Kelowna truck accessories company declines Dragons' Den offer; expands company with natural growth | iNFOnews | Thompson-Okanagan's News Source

Would you like to subscribe to our newsletter?

Kelowna News

Kelowna truck accessories company declines Dragons' Den offer; expands company with natural growth

Chase Van Buuren started his business, Limitless Manufacturing, seven years ago in his home garage. He has since seen great success in making unique truck accessories and has expanded his team and manufacturing facility.
Image Credit: FACEBOOK/Limitless MFG

A Kelowna manufacturing business that started in a garage is exploding in popularity, partially thanks to an appearance on the popular Canadian reality show Dragons' Den even though the owner turned down the offered deals.

Limitless Manufacturing builds high-end snowmobile decks and tonneau covers to haul power sport vehicles, like quads and snowmobiles. The tonneau cover keeps rain and snow out of the box of a pickup truck and can have up to 2,000 lbs on top, while still having storage underneath. 

Chase Van Buuren started Limitless seven years ago, in his home's garage.

READ MORE: Kelowna's Lane Merrifield leaves the 'Dragons' Den'

“I first started as a power sports technician, I was into power sports, and I was always creative, playing in the shop and tinkering,” Van Buuren said.

Van Buuren had always wanted to build his own truck, one thing led to another, and he eventually got his own design software and started slowly building his brand.

“Five years in, I was still working out of my house garage, and working out the details of the product,” Van Buuren said.

Eventually, he started selling the parts he was making to dealerships, and the business quickly snowballed.

In November, Van Buuren pitched Limitless Manufacturing on Dragons' Den where he asked for $1 million for 15% of the company.

All five dragons were impressed with the products, and the projected sales and profit margins. Arlene Dickinson and Wes Hall offered Van Buuren the $1 million and asked for 10% of royalties until they got three times their capital back.

However, when Van Buuren pitched his business to the dragons, his manufacturing facility was already in the works, and he had a significant dealership chain already established.

READ MORE: Kamloops woman's invention for dog poop goes international, headed for Dragons' Den

“I had applied to Dragons' Den the year before, but because it was postponed because of COVID, we had natural growth,” Van Buuren said.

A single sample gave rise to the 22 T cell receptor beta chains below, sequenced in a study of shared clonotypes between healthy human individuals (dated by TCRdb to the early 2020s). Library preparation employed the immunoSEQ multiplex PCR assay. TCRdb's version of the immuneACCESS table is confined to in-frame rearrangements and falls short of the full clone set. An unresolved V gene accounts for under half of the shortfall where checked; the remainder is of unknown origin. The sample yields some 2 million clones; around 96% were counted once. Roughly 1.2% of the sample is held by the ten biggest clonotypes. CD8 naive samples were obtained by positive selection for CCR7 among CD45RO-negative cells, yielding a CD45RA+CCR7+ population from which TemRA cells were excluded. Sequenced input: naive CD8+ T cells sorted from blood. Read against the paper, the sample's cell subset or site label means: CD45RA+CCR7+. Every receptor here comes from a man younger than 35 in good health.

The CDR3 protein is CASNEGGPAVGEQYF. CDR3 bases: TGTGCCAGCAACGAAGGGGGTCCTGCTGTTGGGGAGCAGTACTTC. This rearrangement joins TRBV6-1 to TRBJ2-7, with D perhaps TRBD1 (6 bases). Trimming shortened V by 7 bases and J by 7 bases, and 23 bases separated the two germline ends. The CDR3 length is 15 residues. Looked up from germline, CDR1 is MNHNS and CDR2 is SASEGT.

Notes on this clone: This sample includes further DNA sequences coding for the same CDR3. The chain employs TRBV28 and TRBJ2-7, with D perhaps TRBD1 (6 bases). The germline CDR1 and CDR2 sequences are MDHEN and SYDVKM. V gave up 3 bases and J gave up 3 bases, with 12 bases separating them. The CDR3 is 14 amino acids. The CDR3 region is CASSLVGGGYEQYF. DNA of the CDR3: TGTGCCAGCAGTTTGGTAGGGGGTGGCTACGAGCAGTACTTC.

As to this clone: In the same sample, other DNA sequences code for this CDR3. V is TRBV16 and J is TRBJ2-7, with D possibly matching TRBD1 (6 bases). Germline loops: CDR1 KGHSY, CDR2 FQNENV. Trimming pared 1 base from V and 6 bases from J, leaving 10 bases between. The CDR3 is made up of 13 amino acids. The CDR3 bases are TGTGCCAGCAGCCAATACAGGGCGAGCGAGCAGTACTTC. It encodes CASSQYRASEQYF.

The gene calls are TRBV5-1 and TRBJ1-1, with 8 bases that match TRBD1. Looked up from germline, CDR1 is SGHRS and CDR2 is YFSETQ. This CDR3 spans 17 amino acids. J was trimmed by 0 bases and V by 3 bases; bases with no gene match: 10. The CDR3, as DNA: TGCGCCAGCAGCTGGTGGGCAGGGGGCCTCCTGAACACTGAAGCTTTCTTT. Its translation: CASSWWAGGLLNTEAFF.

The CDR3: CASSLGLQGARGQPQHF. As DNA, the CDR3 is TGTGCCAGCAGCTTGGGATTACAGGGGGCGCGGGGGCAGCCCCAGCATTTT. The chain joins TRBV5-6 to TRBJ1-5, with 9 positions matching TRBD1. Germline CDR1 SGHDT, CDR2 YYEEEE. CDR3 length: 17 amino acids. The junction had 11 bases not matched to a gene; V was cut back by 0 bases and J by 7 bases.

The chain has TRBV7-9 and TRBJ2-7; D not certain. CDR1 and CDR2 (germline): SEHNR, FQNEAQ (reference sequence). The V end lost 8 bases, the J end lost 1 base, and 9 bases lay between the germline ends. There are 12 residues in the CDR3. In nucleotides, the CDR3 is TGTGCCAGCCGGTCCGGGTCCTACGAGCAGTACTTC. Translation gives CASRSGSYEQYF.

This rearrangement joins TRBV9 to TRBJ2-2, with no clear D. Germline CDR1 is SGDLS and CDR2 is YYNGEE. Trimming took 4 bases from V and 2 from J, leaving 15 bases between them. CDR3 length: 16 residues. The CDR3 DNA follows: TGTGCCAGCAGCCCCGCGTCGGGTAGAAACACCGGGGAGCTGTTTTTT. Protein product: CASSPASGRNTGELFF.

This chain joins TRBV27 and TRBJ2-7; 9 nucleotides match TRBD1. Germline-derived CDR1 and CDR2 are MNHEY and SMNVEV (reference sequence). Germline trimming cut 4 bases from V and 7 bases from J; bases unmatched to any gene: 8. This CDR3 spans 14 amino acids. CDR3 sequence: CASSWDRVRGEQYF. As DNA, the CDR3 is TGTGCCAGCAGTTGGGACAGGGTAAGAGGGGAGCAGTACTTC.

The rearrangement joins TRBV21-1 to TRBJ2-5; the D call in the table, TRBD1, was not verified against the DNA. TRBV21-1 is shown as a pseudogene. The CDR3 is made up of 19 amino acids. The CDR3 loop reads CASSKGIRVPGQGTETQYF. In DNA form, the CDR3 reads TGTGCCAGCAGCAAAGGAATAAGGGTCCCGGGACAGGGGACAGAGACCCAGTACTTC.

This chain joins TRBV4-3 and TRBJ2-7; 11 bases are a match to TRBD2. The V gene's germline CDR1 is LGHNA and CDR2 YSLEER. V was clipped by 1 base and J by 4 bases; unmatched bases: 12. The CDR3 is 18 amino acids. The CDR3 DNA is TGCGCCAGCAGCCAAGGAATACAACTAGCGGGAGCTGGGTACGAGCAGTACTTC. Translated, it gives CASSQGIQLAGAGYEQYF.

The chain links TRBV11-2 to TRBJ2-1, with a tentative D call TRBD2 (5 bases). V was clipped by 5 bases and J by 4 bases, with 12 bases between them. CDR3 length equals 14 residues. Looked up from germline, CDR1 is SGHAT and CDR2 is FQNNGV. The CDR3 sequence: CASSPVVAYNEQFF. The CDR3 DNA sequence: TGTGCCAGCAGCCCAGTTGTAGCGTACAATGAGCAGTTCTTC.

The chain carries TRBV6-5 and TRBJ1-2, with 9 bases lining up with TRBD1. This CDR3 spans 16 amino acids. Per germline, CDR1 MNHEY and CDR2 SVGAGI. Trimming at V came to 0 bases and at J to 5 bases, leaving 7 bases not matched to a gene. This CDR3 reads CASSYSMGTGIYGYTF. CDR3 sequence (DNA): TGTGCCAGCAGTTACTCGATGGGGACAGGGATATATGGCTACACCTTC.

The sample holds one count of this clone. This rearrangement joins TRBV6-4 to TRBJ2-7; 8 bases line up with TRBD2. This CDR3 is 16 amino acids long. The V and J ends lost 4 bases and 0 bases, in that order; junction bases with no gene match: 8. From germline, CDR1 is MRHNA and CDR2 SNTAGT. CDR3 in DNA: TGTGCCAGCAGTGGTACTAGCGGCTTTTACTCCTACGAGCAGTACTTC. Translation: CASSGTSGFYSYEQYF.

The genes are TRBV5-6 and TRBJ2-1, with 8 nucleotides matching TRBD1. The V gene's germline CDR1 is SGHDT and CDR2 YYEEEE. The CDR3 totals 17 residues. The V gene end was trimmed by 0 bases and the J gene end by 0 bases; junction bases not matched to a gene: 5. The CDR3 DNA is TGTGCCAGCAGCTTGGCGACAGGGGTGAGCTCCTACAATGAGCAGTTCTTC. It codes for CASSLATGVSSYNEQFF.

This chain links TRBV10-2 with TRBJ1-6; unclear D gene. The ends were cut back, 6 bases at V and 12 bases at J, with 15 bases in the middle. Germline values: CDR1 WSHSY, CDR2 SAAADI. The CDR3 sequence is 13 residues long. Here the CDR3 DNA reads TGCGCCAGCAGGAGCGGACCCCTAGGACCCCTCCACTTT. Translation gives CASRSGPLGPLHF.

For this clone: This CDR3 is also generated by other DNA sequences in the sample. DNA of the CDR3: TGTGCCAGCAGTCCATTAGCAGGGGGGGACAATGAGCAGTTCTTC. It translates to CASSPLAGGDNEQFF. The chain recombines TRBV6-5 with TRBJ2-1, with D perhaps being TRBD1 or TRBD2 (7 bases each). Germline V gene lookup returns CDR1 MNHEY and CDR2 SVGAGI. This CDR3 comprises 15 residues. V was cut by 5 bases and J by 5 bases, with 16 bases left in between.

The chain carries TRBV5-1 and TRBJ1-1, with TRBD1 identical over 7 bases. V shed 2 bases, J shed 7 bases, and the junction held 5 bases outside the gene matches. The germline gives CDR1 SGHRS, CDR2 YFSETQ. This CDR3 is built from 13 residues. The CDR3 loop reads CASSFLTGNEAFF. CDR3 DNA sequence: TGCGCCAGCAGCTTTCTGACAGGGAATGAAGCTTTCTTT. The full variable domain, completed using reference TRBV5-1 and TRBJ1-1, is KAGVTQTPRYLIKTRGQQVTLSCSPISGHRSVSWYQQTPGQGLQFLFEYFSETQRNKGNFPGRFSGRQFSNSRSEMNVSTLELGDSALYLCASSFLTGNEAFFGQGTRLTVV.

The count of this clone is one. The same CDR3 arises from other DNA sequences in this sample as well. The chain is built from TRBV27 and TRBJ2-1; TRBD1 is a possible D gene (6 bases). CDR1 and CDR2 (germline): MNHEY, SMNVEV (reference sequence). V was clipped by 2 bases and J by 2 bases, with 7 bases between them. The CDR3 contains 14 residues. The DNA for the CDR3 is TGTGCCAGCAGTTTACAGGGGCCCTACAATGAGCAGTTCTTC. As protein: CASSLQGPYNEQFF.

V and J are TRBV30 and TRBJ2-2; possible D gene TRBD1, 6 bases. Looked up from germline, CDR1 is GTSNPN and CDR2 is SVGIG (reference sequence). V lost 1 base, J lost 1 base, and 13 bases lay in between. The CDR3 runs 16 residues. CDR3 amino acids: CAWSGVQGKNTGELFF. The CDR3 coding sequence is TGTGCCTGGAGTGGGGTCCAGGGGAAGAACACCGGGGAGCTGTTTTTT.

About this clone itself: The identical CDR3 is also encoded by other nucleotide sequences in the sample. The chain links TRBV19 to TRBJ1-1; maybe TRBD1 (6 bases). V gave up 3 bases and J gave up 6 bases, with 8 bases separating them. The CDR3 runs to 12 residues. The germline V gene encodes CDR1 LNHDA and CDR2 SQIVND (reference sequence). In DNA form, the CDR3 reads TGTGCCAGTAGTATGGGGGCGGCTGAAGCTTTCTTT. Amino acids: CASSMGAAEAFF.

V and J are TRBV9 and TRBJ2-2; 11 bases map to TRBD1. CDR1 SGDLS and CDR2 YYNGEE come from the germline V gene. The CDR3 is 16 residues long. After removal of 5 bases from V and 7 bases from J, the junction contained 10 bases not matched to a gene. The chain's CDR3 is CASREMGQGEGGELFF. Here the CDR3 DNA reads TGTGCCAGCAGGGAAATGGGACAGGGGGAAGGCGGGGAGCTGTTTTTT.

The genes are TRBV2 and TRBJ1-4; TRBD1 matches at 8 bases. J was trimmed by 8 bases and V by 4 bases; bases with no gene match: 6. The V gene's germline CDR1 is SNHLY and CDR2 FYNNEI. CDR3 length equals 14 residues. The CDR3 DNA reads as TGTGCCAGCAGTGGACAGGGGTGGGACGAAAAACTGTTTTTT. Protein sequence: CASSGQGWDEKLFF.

After filming, the inventory was bought out with large orders coming in, and Van Buuren ended up not needing the dragon’s help and declined their offer.

“I didn’t need the money, I had nowhere to put it because I couldn’t buy materials even if I wanted them,” Van Buuren said. “Suppliers were saying it was going to be at least six months before new materials would come in, I had everything I could get, and I couldn’t even buy more.”

Although Van Buuren didn’t accept the deal, he did see an increase in tonneau cover sales after the episode aired.

Since then, he's been doing everything he can to get more materials and ensure customers receive their products quickly.

“We’re definitely fighting the supply chain the most,” he said.

READ MORE: Kelowna's Lane Merrifield of Dragons' Den sells multi-million dollar tech company

Van Buuren attributes to the quick success of his company to in-house manufacturing.

“We have no downtime waiting for outsourced work, we brought everything in-house, kept the quality of work up, hired the right people, and they made it happen,” Van Buuren said.

Despite having so much success, getting to this point has not been easy, as Van Buuren has had to overcome many challenges, from material shortages, bottlenecks with shipping, and expanding his company at the beginning of the pandemic.

“It has been a constant struggle, but our big growth years were during COVID,” Van Buuren said. “COVID has accelerated our growth because everyone uses our products to get out and explore and transport their toys.”

Although there have been challenges, seeing the excitement customers have about the product, makes the sleepless nights worth it for Van Buuren.

“It’s had its ups and down’s, it comes with a lot of stress, but it’s everything I had hoped for at the same time,” he said.

Going forward, Van Buuren is working on products for the upcoming season and plans to expand his team.

“We’re working a minimum of 14 hours a day, six to seven days a week. My team stuck by me the whole way, and I owe them a lot of credit,” Van Buuren said. “We’re trudging along, and we’re doing everything we can to meet demand, we’re a small company.”



To contact a reporter for this story, email Emily Rogers or call 250-718-0428 or email the editor. You can also submit photos, videos or news tips to the newsroom and be entered to win a monthly prize draw.

We welcome your comments and opinions on our stories but play nice. We won't censor or delete comments unless they contain off-topic statements or links, unnecessary vulgarity, false facts, spam or obviously fake profiles. If you have any concerns about what you see in comments, email the editor in the link above. 

News from © iNFOnews, 2022

  • Popular vernon News
View Site in: Desktop | Mobile